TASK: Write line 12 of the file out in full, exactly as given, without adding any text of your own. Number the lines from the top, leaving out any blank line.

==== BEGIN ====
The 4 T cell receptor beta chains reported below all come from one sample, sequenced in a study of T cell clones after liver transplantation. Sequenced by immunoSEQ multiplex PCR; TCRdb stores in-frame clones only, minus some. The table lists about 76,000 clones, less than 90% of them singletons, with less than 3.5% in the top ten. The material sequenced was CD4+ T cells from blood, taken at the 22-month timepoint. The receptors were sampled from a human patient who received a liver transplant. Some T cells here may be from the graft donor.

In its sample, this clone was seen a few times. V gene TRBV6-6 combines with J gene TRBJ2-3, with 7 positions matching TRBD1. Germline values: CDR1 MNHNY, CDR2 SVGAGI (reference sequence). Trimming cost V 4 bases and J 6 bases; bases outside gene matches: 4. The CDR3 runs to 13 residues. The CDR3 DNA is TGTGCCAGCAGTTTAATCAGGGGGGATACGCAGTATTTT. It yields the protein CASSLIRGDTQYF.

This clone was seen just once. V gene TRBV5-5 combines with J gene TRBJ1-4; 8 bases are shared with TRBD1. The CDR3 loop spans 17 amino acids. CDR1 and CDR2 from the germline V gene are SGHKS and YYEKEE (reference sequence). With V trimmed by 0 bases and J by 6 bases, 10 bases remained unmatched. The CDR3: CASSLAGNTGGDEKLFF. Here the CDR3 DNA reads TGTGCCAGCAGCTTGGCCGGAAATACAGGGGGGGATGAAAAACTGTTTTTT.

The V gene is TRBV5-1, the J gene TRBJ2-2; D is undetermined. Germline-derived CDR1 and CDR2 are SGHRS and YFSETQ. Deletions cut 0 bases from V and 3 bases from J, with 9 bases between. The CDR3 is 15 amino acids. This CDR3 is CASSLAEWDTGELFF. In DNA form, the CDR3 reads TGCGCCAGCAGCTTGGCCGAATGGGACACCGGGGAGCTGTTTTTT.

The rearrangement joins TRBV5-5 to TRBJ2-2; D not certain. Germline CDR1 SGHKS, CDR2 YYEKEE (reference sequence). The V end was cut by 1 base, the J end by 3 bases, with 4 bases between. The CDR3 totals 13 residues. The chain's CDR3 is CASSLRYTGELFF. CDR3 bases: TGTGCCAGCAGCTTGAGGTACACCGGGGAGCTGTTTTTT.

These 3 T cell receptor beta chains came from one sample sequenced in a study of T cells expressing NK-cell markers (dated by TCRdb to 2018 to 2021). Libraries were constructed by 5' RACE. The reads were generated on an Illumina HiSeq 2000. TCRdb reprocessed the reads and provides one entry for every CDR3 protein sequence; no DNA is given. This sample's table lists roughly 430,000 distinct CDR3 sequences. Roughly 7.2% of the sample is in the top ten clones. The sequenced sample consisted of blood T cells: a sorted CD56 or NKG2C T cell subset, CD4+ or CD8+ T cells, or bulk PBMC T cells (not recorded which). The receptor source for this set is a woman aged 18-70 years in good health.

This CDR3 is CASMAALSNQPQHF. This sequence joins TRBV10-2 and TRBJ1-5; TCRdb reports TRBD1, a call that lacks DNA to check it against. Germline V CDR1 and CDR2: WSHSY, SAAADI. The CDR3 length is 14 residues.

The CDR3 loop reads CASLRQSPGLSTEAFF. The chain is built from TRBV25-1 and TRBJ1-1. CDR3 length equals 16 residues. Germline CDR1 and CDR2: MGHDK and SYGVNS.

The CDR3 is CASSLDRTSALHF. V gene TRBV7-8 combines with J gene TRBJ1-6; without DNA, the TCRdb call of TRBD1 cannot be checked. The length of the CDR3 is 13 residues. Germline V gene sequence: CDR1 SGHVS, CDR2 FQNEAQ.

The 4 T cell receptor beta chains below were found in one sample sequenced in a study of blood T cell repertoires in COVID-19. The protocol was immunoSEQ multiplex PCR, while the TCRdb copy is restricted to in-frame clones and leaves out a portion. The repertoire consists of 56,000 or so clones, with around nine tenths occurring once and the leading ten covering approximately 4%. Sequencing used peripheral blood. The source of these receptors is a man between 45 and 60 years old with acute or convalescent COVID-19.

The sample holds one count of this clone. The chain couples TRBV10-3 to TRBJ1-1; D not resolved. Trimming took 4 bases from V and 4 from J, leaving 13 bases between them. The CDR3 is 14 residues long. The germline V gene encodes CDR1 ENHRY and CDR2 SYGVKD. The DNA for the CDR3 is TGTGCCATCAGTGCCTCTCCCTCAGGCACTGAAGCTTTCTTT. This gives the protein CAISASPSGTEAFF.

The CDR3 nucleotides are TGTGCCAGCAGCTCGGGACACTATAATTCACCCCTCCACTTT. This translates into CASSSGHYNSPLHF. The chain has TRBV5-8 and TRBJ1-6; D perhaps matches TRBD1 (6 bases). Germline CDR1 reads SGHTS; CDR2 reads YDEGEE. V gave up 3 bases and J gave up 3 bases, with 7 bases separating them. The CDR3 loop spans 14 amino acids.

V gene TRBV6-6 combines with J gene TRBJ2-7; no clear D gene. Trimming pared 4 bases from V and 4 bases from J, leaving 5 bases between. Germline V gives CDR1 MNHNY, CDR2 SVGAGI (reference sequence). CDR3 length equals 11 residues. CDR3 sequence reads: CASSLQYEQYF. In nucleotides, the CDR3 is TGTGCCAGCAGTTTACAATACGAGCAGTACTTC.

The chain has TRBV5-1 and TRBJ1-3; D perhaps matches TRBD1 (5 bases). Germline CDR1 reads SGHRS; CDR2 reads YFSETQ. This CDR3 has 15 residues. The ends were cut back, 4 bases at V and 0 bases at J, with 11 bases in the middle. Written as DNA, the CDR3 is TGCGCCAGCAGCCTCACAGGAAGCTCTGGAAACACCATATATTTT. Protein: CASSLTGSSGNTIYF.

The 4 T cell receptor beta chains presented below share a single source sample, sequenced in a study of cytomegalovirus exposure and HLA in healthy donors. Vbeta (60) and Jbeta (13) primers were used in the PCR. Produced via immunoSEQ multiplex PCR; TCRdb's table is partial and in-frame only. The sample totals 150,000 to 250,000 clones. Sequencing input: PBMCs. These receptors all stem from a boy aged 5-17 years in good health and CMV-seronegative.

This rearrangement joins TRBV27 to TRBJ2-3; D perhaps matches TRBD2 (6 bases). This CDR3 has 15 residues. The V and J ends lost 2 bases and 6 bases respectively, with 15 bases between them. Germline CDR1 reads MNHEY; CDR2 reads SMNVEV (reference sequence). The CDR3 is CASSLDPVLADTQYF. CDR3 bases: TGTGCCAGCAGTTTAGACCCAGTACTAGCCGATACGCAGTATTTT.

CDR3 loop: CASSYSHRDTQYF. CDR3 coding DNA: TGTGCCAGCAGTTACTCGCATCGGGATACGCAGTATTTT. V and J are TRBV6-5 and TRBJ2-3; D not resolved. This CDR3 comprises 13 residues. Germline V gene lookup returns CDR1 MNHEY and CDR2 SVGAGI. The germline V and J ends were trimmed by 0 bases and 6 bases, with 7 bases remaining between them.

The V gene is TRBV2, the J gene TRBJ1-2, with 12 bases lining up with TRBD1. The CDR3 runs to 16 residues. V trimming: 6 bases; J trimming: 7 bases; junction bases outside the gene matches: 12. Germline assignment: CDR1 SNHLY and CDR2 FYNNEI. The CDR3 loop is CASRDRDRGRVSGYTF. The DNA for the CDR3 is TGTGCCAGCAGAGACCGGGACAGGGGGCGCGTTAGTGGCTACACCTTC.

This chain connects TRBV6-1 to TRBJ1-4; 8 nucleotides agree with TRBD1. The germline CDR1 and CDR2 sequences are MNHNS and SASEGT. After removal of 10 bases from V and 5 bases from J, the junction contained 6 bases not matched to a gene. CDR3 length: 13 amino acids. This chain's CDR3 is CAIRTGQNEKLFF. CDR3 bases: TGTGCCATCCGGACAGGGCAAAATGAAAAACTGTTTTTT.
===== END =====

The CDR3 nucleotides are TGTGCCAGCAGCTCGGGACACTATAATTCACCCCTCCACTTT. This translates into CASSSGHYNSPLHF. The chain has TRBV5-8 and TRBJ1-6; D perhaps matches TRBD1 (6 bases). Germline CDR1 reads SGHTS; CDR2 reads YDEGEE. V gave up 3 bases and J gave up 3 bases, with 7 bases separating them. The CDR3 loop spans 14 amino acids.